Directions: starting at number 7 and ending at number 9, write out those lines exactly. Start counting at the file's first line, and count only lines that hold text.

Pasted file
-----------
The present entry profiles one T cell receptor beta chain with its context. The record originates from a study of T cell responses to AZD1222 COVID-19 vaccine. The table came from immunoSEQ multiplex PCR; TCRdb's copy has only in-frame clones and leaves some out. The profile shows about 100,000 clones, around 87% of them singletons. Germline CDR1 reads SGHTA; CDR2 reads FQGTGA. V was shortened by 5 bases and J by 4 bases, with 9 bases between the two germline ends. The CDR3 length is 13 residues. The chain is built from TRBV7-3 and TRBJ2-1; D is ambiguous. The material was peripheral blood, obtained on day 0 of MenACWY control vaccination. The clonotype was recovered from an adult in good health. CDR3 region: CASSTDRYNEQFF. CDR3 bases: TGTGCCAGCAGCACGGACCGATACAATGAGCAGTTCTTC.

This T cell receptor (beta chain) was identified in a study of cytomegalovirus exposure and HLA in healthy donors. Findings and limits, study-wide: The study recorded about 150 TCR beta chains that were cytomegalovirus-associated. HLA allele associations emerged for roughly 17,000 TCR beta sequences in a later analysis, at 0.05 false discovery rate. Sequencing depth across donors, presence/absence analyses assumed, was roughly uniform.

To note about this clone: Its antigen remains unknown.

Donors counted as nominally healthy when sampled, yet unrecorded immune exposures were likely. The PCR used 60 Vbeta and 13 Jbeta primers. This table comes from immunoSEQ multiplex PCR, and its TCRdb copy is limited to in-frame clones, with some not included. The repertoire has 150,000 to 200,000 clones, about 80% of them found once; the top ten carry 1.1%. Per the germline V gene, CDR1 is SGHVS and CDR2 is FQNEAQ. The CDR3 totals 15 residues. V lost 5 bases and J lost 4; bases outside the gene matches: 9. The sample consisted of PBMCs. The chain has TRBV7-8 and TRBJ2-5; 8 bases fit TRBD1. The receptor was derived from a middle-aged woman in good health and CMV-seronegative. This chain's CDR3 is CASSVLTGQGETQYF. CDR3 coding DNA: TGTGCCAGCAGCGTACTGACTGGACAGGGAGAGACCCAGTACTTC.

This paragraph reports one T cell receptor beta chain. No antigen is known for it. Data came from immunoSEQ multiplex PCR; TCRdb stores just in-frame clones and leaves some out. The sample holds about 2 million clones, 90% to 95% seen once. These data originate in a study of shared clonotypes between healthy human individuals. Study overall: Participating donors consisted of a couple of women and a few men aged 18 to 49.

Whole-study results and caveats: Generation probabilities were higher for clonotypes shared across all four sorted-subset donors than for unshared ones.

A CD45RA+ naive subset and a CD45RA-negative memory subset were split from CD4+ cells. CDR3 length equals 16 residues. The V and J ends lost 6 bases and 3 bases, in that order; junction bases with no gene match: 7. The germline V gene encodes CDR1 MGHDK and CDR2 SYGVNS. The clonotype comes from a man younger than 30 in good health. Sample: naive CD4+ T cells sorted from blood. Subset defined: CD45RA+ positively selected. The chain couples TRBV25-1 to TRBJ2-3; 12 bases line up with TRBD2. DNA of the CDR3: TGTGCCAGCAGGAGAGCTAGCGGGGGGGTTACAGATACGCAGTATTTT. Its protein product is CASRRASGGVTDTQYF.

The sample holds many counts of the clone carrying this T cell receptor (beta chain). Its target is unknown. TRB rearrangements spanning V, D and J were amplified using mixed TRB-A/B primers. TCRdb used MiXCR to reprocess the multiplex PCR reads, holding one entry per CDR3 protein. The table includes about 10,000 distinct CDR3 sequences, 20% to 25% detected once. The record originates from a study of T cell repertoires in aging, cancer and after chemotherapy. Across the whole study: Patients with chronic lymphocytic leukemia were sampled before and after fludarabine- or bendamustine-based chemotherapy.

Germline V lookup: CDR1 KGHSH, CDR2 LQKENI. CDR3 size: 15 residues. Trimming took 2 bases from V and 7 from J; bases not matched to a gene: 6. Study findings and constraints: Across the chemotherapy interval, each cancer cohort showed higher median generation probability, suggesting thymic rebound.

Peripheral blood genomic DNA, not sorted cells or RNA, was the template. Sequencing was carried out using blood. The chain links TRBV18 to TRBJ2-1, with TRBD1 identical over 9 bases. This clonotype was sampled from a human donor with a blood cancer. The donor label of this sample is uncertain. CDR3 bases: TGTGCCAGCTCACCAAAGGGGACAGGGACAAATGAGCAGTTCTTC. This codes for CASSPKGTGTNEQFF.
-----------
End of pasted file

A CD45RA+ naive subset and a CD45RA-negative memory subset were split from CD4+ cells. CDR3 length equals 16 residues. The V and J ends lost 6 bases and 3 bases, in that order; junction bases with no gene match: 7. The germline V gene encodes CDR1 MGHDK and CDR2 SYGVNS. The clonotype comes from a man younger than 30 in good health. Sample: naive CD4+ T cells sorted from blood. Subset defined: CD45RA+ positively selected. The chain couples TRBV25-1 to TRBJ2-3; 12 bases line up with TRBD2. DNA of the CDR3: TGTGCCAGCAGGAGAGCTAGCGGGGGGGTTACAGATACGCAGTATTTT. Its protein product is CASRRASGGVTDTQYF.

The sample holds many counts of the clone carrying this T cell receptor (beta chain). Its target is unknown. TRB rearrangements spanning V, D and J were amplified using mixed TRB-A/B primers. TCRdb used MiXCR to reprocess the multiplex PCR reads, holding one entry per CDR3 protein. The table includes about 10,000 distinct CDR3 sequences, 20% to 25% detected once. The record originates from a study of T cell repertoires in aging, cancer and after chemotherapy. Across the whole study: Patients with chronic lymphocytic leukemia were sampled before and after fludarabine- or bendamustine-based chemotherapy.

Germline V lookup: CDR1 KGHSH, CDR2 LQKENI. CDR3 size: 15 residues. Trimming took 2 bases from V and 7 from J; bases not matched to a gene: 6. Study findings and constraints: Across the chemotherapy interval, each cancer cohort showed higher median generation probability, suggesting thymic rebound.